The creation of the now renounce state university in Buea in 1993 completely change the phase of urbanization and population in relation to the potentials of the municipality.

Water which is supposed to be a priority in the mount Cameroon region has continuously fallen short of population demand.

1.2 Problem statement

In the case of Bokwango, water crisis is more than alarming as inhabitants go for days and at times weeks without a drop of water from the few available taps.

The Water Management Company (CAMWATER) which is charged with the responsibility of providing potable water to every household tends to ration water unfairly and the people in Bokwango suffer from this unbearable situation.             

People leave Bokwango to other places like clerk’s quarters, small Soppo, General Hospital and doubtful sources like river Kai in search of potable water.

This situation is even worse during the dry season where inhabitants in the village wonder from one place to another looking for the precious liquid spending much working hours and money for transportation. Sometimes, when there manage to be a flow, water is been wasted from the bad and old pipelines that might need some replacements.

Absolutely, there is an adverse effect on the locals in that, children and parents go to school and work late respectively after spending hours in search of water.

Women and young girls even suffer more because of little or no water for domestic purposes and at times cleaning is even more difficult.

This situation can be accounted for the numerous stomach problems happening to the locals in this area such as; Typhoid, Ronny stomach, diarrhea and dysentery and skin diseases especially to children who tend to be the most vulnerable.

By looking for a solution to this water crisis, it will be a good endeavor as a measure to fight against dirtiness, stomach illnesses and covid-19 which is a global concern today.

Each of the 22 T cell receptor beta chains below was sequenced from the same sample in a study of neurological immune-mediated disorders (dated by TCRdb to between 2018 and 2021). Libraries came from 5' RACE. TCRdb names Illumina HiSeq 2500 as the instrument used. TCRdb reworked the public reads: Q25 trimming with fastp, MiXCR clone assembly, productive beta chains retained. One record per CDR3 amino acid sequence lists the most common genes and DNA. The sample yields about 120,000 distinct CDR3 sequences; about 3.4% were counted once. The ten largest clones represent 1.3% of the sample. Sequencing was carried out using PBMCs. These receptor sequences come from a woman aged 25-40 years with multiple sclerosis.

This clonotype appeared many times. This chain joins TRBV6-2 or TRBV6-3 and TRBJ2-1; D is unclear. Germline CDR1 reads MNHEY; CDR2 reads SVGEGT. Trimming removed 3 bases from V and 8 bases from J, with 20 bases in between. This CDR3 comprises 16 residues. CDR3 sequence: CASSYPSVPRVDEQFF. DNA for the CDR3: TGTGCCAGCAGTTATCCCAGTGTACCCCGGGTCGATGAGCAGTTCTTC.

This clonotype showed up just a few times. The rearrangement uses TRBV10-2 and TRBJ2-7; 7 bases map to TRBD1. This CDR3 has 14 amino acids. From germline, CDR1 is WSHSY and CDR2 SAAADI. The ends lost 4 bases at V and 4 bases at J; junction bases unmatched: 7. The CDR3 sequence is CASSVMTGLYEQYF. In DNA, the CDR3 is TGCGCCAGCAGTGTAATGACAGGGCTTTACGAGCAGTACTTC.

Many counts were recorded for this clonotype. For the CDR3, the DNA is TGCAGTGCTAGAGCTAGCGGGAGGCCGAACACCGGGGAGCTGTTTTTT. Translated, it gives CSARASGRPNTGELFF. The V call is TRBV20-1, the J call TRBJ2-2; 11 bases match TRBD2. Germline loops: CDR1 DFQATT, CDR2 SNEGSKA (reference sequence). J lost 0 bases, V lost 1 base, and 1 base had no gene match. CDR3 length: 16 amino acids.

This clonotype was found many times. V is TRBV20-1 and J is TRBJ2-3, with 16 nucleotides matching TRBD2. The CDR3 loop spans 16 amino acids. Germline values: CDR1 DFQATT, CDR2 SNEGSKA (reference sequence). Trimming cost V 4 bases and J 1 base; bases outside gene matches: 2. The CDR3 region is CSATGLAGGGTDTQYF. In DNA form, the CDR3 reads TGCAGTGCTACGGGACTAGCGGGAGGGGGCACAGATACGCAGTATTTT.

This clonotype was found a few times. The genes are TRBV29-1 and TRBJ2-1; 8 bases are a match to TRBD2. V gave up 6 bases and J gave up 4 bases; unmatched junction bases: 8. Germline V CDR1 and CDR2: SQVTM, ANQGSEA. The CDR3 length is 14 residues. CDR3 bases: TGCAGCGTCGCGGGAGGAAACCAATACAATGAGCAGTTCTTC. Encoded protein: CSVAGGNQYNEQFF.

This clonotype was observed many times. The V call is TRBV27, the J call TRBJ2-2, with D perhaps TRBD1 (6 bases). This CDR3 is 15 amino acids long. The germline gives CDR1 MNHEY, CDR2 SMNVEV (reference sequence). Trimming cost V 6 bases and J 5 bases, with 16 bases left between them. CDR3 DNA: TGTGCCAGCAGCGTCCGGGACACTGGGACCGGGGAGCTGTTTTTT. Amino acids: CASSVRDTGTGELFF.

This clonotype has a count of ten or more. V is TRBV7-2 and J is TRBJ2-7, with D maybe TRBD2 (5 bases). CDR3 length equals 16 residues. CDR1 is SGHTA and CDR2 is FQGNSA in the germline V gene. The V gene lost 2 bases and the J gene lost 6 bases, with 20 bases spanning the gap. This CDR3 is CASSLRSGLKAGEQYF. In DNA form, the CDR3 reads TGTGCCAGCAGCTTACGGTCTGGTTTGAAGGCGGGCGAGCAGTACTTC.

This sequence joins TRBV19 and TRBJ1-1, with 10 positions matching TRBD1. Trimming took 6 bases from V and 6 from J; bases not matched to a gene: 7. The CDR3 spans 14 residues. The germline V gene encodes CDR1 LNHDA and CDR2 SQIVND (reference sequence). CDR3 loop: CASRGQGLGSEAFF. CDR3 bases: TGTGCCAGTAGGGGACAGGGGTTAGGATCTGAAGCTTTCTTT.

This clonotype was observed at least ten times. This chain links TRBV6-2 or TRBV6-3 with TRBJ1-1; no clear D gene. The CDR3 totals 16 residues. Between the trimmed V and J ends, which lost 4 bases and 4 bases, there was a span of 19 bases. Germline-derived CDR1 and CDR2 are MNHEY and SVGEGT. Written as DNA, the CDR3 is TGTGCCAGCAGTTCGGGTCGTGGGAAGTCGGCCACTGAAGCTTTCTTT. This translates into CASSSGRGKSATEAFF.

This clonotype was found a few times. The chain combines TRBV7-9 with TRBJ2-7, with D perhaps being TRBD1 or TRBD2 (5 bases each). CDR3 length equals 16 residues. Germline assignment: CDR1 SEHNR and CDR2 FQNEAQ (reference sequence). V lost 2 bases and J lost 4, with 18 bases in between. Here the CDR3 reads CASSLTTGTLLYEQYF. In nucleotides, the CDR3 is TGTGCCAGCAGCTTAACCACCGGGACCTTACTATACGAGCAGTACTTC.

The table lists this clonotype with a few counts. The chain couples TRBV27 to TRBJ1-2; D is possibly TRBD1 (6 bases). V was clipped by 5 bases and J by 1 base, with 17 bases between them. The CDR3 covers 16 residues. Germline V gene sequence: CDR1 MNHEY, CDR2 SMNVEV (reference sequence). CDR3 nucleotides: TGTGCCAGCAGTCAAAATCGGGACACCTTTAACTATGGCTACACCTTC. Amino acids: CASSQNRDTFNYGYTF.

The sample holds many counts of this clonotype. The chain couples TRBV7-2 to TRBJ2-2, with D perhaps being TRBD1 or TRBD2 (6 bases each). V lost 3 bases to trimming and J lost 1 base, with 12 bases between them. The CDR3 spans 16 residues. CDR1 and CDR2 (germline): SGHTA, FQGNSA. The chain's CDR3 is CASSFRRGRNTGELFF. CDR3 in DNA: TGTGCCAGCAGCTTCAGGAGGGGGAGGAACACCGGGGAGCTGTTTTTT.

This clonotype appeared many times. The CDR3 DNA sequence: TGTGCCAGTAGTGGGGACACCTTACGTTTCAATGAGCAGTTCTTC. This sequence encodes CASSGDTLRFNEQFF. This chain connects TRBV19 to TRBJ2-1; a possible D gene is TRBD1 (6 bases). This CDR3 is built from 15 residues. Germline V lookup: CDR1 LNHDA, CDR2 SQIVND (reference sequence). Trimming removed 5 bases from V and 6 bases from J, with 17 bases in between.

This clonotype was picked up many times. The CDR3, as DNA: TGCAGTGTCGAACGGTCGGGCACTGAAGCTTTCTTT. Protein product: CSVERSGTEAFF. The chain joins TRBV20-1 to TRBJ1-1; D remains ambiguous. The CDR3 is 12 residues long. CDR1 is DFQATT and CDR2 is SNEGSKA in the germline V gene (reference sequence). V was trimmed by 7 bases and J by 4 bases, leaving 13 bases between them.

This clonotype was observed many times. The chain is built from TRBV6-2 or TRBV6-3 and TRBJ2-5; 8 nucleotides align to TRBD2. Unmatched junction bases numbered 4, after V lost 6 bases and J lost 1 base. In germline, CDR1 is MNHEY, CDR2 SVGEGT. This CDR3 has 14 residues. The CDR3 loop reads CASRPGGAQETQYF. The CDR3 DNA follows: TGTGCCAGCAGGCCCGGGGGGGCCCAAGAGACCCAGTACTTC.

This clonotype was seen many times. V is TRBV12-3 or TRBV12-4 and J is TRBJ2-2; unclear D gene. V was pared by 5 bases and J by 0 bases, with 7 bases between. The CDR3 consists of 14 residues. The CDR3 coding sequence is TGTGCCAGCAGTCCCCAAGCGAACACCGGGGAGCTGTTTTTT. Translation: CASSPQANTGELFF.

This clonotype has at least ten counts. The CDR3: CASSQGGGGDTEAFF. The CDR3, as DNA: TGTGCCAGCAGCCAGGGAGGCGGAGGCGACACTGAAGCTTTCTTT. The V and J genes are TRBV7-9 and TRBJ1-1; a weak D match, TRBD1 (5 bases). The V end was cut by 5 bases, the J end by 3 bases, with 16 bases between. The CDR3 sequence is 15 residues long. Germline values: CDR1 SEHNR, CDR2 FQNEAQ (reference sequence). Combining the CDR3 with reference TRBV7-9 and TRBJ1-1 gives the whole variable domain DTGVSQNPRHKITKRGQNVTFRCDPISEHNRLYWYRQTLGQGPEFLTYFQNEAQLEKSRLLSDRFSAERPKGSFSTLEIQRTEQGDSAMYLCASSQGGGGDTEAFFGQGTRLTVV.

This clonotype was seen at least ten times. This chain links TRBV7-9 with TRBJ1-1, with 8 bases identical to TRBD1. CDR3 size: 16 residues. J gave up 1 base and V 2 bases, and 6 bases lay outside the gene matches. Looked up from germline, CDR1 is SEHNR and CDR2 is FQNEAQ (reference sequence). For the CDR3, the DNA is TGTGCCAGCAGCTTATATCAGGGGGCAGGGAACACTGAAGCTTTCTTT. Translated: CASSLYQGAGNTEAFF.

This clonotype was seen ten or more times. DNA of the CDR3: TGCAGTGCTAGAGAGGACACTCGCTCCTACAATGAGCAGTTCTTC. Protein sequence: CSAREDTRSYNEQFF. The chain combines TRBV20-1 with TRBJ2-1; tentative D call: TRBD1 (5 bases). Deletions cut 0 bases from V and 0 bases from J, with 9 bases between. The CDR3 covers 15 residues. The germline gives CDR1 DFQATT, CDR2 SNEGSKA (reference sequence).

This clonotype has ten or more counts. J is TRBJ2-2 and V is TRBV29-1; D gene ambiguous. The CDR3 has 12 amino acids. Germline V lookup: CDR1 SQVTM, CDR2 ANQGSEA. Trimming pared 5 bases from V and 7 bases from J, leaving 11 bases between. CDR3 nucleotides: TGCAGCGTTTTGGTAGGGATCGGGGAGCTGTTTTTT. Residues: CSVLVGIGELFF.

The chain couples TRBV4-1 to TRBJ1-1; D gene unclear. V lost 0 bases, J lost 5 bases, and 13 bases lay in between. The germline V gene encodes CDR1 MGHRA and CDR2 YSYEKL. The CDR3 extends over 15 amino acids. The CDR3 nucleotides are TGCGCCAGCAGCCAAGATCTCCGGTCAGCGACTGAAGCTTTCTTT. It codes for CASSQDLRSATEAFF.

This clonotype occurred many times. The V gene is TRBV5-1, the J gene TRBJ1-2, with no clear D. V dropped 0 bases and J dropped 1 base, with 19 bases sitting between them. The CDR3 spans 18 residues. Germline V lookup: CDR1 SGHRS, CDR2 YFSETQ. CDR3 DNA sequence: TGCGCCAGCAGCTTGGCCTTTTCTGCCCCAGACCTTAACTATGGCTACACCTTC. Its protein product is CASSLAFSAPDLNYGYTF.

1.3 Research questions

1.3.1 Main question

  • What are the implications of population growth and water crisis in the Bokwango community?

1.3.2 Specific questions

  • What are the causes of population growth in the Bokwango community?

  • What are the strength of population growth and water crisis in the Bokwango Community?

  • What are the implications of population growth on water supply?

  • What are the possible solutions to eradicate water crisis in the Bokwango Community?

1.4. Research objectives

1.4.1. Main Objective

  • To analyze the implications of population growth and water crisis in the Bokwango community.

1.4.2. Specific objectives

  • To examine the causes of population growth in the Bokwango community
  • To evaluate the strength of population growth towards water supply in the Bokwango community
  • To examine the implications of population growth and water crisis in the Bokwango Community.
  • To indicate possible solutions on population growth and water crisis in the Bokwango community.